Everyone must find a way to save water to help limit the effects of drought, Environment Secretary Caroline Spelman said today following a major summit. This came on the same day it was announced that the South East is now officially in drought.
The summit, which was called by the Environment Secretary after another year of much lower than average rainfall, brought together key players in the water industry to discuss what is already being done to tackle drought and to decide upon actions that need to be taken to mitigate against its impact in the future.
As parts of the UK have been affected by droughts for many months and prolonged periods of heavy rainfall in the near future are unlikely according to recent Met Office forecasts, the Environment Secretary urged water companies, businesses, and people to find ways of reducing water waste and water usage.
Speaking after the water summit today held at the Department for Environment, Food and Rural Affairs, Environment Secretary Caroline Spelman said:
“Ensuring we have enough water this summer is vitally important, and that is why I called the summit today.
“Drought is already an issue this year with the South East, Anglia and other parts of the UK now officially in drought, and more areas are likely to be affected as we continue to experience a prolonged period of very low rainfall.
“It is not just the responsibility of Government, water companies and businesses to act against drought. We are asking for the help of everyone by urging them to use less water and to start now.”
At the summit the Environment Agency presented an in depth analysis of the current drought situation and the subsequent effects on the environment. This then led to a focused discussion on actions that must be implemented to act against the environmental bearing of such dry conditions.
Water companies at high risk of drought have agreed to:
- reduce water losses and increase leakage detection;
- engage and communicate with their customers to help them understand the current position and encourage them to use water wisely;
- co-ordinate temporary restrictions on water use, such as hosepipe bans, from an early stage in the spring where necessary; and
- talk to the Environment Agency about drought permits as early as possible. Companies need to factor in that demand measures should be in place before a company applies for a drought permit during the spring and summer.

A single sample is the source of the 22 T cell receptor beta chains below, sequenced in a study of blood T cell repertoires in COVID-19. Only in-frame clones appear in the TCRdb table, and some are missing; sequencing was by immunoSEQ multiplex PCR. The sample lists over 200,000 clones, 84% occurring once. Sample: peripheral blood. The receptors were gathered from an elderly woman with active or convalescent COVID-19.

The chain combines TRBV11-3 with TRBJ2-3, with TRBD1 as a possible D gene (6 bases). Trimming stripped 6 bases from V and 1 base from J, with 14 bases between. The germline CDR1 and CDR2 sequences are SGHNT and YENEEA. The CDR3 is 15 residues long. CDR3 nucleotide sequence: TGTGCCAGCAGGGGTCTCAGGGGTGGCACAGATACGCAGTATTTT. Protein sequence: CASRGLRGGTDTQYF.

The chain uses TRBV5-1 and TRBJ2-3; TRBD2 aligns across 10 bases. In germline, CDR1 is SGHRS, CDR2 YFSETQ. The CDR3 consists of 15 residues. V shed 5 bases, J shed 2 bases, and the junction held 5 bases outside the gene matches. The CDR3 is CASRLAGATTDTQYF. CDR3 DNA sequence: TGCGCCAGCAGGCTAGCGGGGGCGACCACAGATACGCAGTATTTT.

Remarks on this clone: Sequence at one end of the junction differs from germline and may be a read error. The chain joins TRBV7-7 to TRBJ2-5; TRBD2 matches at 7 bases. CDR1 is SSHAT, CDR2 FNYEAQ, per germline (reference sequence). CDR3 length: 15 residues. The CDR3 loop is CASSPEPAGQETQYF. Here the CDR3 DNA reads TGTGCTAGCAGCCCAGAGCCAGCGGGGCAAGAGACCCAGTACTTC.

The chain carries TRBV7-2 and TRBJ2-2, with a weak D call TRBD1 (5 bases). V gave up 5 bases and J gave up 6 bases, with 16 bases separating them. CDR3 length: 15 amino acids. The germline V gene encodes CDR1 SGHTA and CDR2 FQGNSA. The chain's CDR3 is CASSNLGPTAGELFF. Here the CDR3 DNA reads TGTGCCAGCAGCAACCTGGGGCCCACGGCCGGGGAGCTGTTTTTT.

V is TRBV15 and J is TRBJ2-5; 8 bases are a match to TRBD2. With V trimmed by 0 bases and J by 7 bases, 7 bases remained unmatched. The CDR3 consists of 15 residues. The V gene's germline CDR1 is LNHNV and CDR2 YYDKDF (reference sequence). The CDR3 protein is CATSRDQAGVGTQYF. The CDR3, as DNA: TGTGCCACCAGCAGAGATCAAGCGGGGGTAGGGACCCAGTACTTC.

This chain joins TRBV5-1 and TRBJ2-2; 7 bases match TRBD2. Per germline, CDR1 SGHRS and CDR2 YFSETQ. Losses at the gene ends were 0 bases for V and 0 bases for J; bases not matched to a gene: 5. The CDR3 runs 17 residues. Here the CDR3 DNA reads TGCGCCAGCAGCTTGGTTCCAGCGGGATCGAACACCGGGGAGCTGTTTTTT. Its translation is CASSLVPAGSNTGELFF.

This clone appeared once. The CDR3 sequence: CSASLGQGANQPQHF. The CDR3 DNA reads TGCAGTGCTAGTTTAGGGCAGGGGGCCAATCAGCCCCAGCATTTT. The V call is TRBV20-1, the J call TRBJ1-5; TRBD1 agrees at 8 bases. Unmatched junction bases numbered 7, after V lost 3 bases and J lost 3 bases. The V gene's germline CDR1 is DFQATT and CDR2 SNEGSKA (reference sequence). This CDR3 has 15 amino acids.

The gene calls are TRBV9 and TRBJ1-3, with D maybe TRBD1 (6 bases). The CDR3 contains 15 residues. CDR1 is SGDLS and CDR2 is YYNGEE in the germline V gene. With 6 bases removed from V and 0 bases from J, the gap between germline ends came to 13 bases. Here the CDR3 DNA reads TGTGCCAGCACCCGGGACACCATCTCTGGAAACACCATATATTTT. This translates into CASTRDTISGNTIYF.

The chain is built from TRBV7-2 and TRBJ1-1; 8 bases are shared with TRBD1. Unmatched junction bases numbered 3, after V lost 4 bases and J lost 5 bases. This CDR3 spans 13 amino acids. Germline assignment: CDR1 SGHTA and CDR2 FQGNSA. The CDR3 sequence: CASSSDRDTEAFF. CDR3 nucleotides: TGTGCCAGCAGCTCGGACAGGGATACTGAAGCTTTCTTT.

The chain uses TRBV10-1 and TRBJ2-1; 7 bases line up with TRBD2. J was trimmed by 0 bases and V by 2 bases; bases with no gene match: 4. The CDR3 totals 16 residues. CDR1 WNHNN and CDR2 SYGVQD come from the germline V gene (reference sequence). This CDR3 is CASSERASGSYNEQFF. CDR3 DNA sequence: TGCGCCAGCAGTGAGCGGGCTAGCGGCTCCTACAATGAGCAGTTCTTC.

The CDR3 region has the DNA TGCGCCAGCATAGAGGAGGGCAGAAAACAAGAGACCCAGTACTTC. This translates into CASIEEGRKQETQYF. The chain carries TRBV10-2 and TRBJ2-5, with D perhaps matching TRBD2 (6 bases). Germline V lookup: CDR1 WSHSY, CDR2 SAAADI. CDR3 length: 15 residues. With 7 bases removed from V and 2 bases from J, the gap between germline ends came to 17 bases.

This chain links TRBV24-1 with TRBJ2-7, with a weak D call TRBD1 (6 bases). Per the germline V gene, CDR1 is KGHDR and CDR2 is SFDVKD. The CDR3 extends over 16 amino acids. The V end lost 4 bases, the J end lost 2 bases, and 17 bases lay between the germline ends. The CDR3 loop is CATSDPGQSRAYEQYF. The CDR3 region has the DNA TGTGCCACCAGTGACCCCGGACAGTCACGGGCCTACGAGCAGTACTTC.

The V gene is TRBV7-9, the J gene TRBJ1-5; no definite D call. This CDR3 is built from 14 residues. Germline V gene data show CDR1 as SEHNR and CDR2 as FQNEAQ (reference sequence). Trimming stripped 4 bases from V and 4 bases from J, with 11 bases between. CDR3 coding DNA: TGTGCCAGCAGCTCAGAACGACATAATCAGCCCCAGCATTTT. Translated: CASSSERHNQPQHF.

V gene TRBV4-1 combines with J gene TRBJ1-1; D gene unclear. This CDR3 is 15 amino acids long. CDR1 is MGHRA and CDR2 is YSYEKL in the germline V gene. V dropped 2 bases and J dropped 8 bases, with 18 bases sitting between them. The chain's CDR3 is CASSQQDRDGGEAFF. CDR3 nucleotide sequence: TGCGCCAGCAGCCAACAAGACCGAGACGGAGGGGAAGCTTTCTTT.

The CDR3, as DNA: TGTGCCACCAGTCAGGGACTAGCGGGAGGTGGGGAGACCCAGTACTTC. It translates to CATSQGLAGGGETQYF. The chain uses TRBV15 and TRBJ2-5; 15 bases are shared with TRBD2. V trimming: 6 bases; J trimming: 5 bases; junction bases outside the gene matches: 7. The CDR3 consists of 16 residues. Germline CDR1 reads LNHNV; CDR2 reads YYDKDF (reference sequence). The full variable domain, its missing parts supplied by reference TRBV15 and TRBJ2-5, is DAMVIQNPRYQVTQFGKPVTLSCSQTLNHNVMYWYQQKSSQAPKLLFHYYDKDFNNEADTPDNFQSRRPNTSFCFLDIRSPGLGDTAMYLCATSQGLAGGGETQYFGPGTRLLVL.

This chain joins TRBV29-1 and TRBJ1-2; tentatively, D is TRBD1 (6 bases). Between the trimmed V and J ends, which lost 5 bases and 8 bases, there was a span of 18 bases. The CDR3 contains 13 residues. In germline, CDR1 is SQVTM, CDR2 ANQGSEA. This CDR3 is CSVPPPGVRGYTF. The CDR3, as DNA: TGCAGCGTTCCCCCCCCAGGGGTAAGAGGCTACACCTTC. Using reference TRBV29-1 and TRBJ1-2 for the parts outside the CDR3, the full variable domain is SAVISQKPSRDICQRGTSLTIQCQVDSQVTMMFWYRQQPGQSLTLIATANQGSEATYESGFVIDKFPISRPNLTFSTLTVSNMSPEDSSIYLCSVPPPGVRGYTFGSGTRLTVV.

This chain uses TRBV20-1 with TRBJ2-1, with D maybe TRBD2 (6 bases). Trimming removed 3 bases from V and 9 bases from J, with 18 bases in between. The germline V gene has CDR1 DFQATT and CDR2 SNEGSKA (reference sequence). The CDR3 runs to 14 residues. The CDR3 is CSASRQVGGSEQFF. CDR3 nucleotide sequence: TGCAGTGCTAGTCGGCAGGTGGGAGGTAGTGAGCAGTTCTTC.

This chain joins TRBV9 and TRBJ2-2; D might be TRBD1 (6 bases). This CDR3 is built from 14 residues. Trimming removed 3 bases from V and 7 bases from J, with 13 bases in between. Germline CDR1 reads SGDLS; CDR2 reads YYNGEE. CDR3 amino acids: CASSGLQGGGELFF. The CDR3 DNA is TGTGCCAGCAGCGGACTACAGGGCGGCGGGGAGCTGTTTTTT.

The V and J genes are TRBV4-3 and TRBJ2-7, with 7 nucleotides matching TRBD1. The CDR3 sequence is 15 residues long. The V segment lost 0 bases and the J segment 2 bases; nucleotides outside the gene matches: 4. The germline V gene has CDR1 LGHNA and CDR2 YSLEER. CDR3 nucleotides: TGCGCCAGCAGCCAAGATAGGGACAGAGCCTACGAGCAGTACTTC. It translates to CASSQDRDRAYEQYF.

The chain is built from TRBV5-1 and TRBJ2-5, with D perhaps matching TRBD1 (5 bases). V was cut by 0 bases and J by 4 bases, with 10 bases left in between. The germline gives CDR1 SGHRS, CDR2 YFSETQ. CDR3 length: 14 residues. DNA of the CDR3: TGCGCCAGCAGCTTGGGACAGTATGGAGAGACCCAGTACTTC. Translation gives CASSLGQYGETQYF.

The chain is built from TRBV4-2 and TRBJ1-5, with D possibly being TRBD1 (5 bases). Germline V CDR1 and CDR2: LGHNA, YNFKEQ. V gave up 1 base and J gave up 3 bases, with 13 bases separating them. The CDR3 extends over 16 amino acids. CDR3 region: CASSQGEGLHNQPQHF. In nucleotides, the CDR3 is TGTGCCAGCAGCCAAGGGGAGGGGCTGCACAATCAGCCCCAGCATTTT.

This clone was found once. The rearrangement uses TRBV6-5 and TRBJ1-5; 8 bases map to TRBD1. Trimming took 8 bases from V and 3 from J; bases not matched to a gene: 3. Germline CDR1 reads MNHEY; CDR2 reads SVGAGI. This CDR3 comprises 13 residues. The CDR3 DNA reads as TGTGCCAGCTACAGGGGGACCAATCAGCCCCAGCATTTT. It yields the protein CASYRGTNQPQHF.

The Environment Agency’s national and local drought teams will continue to lead on managing and monitoring drought and its effects locally and will:
- encourage farmers to set up water abstractor groups and consider on-farm storage;
- keep farmers up to date about the local risk of drought restrictions next spring and summer to try and avoid irrigation bans;
- issue warnings and advice on the prospects for spray irrigation.
- prepare more detailed action plans in consultation with others for 2012 if the dry weather continues
- carry out environmental monitoring studies to determine the long-term impacts on fisheries and biodiversity and share the results with interested groups and communities;
- determine water company drought permits (and support government on drought orders) where required;
- begin to look ahead to 2013 at the possible implications and actions of a third dry winter in drought affected areas; and
- check abstractors are complying with conditions on their abstraction licences and take enforcement action against those who don’t.
In early March the Environment Agency will publish its latest drought prospects report, which sets out the areas that are likely to be affected by drought in spring and summer 2012. The report aims to help water companies, farmers and other water abstractors plan for the year ahead, and sets out clear actions that these groups should take to help manage the country’s valuable water supplies.
Current situation and outlook
Lincolnshire, Cambridgeshire, parts of Bedfordshire and Northamptonshire, and west Norfolk are still in drought.
Shropshire and Nottinghamshire in our Midlands region and Oxfordshire, Buckinghamshire, Berkshire, East Sussex and Kent in our South East region are still affected by dry weather.
In the Anglian region groundwater levels remain exceptionally low. Soils in these areas are still not wet enough for widespread recharge to take place.
The Midlands region, Anglian region and South East region all received below average rainfall for January (79 per cent, 74 per cent and 66 per cent respectively of the long term average rainfall). It has been the driest ever five month period (September 2011 to January 2012) in Anglian region.
The driest 12 months between February and January ever saw 636mm of rain – between Feb 2011-Jan 2012 we had 774mm which is the 8th driest ever.